E-scooters have taken off in Canberra but are they here to stay?
While time will only tell if the shared vehicles will keep up their popularity, the mode of transport has inspired some, such as Chris Allum, to fork out the cash to buy their own with e-scooters becoming a regular sight during the weekday commute.
It has only been a few weeks since the public servant purchased his e-scooter, but, with his workplace recently moving to New Acton, he said using the e-scooter to ride to and from public transport, has meant he's avoided parking fees and traffic.
"It's definitely worth it. You just have to pick one that works for you," Mr Allum said.
"For me, a lot of it was regarding height capability in that regard.
"I'm six-foot-five and a lot of the scooters are limited to smaller people. I think up to about six-two/six-three most of them are fine. But once you get past that it's slightly awkward to find ones that are tall enough in their handle.
"Aside from that, having an extra battery life is always good."
However, there is more to e-scooter specifications besides height and battery life. The more one researches e-scooters, the more one sees similarities to cars and motorcycles, with speed, brakes and suspension coming into decision making.
If there's anyone who knows how one e-scooter differs from another it's ION DNA owner Rob Ogilvie.
The Fyshwick electric vehicle showroom has seen an increase in sales over the past few months, with ION DNA stocking not only the basic models but also the high end e-scooters.
ION DNA's e-scooters can range up to $3950 in price, with that model reaching speeds of 90 kilometres an hour and can go off road.
"It's scary fast," Mr Ogilvie said.
"The guys that ride that are basically in motocross gear and they've got their full helmets. They've got full car brakes. There are massive brakes on them, all the good stuff that they need to be able to stop because that was my main worry with electric bikes, is that they were still building them with normal brakes.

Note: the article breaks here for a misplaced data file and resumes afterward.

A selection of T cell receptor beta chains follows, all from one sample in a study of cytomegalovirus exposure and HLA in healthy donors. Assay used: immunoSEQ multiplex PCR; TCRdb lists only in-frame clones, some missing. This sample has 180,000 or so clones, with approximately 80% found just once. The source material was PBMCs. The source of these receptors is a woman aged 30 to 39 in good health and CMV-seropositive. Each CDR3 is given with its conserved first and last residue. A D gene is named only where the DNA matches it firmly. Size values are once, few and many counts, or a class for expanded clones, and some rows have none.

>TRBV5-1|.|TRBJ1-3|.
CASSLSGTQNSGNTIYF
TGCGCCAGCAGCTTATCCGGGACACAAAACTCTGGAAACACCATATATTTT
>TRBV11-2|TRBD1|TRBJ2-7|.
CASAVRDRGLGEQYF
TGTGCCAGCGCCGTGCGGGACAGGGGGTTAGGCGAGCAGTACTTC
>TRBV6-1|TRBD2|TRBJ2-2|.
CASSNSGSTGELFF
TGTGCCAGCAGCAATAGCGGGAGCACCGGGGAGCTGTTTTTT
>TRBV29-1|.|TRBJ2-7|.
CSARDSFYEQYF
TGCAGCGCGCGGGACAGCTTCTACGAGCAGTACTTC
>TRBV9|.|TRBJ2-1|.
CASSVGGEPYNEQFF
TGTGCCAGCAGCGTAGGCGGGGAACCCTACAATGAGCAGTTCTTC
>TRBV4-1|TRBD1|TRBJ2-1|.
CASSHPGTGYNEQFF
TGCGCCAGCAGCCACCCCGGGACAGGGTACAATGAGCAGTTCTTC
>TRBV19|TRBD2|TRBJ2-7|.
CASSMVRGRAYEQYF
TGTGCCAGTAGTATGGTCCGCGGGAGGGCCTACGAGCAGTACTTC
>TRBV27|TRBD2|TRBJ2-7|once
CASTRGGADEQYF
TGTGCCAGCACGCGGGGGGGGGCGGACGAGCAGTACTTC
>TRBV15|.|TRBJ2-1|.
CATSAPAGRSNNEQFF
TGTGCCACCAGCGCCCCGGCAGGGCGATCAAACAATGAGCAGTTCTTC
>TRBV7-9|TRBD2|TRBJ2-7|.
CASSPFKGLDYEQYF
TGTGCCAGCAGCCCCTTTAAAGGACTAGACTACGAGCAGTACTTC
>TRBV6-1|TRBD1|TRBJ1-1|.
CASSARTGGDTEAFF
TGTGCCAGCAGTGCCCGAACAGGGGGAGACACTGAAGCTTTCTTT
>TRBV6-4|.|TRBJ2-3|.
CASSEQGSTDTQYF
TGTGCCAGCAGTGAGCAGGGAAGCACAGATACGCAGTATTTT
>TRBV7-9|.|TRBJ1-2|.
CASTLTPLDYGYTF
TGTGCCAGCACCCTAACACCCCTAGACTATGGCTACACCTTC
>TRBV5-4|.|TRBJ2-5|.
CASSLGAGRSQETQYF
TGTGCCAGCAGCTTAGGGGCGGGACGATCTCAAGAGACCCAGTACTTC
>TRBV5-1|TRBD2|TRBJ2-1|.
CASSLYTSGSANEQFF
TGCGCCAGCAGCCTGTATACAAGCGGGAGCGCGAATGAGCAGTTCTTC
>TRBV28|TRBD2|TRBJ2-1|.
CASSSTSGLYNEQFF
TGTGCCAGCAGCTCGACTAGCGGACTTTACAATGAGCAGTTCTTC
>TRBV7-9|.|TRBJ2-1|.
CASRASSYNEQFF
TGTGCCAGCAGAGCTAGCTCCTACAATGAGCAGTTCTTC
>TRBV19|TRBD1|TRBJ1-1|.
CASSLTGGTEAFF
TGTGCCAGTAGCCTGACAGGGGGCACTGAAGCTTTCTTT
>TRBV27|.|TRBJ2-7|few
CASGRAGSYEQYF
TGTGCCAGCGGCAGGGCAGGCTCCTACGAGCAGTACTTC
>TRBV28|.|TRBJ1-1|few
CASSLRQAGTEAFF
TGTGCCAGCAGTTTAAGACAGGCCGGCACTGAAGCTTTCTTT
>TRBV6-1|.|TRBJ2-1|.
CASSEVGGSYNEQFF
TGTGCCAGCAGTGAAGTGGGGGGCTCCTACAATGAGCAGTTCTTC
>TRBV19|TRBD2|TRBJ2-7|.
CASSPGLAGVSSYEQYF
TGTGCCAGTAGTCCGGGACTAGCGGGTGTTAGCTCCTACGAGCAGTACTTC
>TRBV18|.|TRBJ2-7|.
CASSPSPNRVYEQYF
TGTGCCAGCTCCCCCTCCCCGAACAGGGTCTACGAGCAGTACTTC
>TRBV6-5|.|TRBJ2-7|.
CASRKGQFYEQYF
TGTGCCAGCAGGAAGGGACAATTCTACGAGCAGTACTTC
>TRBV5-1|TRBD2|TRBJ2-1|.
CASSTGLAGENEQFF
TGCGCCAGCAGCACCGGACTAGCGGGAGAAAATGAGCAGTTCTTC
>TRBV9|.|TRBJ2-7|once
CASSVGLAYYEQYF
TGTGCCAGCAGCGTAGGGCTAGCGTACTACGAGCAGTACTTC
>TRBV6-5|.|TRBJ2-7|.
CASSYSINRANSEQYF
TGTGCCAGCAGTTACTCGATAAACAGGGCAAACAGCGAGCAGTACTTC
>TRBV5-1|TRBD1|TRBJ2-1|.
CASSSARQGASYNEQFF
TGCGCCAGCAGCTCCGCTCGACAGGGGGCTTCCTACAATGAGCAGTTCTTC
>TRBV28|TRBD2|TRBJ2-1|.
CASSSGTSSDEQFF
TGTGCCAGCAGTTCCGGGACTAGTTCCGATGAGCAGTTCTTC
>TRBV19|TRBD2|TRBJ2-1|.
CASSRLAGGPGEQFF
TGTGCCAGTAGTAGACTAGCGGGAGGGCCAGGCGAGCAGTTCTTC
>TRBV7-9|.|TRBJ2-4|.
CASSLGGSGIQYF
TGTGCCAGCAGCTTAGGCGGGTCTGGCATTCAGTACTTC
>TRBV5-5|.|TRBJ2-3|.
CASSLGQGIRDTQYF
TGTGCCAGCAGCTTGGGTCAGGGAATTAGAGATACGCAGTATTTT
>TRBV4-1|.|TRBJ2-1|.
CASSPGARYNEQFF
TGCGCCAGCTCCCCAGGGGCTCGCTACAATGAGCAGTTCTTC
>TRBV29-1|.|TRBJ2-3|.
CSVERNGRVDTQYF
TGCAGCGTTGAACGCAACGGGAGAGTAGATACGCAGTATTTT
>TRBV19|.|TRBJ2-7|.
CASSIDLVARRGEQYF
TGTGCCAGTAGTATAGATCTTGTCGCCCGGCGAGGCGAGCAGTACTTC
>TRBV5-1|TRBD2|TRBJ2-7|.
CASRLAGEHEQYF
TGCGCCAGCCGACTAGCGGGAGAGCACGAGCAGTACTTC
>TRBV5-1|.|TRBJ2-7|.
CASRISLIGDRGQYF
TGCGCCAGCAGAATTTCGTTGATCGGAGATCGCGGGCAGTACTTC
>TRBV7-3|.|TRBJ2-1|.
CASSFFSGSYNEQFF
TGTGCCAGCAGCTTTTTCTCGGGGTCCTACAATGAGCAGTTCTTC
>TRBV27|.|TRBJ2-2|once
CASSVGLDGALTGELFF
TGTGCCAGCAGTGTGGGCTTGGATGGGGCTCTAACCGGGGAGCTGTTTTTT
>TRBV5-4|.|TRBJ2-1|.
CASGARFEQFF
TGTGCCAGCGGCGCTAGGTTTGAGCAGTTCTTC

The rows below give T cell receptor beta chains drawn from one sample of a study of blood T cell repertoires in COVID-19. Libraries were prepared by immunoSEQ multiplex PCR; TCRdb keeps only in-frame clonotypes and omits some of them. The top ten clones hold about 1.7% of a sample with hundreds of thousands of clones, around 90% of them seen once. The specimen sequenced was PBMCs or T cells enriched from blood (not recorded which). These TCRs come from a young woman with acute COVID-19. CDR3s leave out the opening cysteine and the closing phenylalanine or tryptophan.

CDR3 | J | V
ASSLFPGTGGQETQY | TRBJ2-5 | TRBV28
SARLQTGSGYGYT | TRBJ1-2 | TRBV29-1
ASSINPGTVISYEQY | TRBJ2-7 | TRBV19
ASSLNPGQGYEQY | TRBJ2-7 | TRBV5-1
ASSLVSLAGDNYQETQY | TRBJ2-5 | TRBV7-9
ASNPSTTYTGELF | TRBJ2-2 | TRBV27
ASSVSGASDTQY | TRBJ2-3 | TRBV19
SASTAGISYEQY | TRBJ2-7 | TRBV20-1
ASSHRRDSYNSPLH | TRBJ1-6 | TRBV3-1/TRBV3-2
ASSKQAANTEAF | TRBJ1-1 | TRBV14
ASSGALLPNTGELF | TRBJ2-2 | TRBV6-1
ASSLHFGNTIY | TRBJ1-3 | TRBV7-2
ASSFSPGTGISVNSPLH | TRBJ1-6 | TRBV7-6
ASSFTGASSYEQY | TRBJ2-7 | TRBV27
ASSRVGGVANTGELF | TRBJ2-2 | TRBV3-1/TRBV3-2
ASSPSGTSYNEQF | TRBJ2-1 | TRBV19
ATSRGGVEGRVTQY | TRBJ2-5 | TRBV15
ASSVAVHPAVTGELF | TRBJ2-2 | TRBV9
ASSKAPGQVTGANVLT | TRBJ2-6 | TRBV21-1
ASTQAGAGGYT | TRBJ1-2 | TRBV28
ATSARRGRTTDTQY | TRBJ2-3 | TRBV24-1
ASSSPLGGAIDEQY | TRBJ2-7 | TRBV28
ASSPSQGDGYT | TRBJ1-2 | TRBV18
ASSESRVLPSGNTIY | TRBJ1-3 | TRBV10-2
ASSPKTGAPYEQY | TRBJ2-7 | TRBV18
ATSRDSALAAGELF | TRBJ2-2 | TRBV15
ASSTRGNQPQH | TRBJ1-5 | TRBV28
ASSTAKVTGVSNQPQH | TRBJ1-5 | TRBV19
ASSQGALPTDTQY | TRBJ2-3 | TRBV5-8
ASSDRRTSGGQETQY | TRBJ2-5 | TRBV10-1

"But there are plenty of options in the lower end of the market. The sub-$900 end."
And it's those models which have been making up the majority of ION DNA's sales, with people opting to buy them for work transport or even just to ride in their spare time.
Mr Ogilvie said he believed the amount of people using personal e-scooters - particularly for work transport - is only going to increase as people start to return to the office after COVID.
"It's the ease of taking it up to your workplace and the ease of putting it on a tram. It just gives you the flexibility," he said.
"They talk about the last mile commute and that's how a lot of people are seeing these things now. For the last two, three kilometres you can have one of these. While you could and probably should walk to work, in some ways, if you want to halve or quarter that time, this is the option.
"I don't think they're replacing bikes and I don't think they're going to replace cars. I just think they're in addition to it and I think when COVID finishes, I think we'll see a lot more of those on public transport. And it will be the solution to get you know that that last kilometre-and-a-half."
The Canberra Times
View the original article here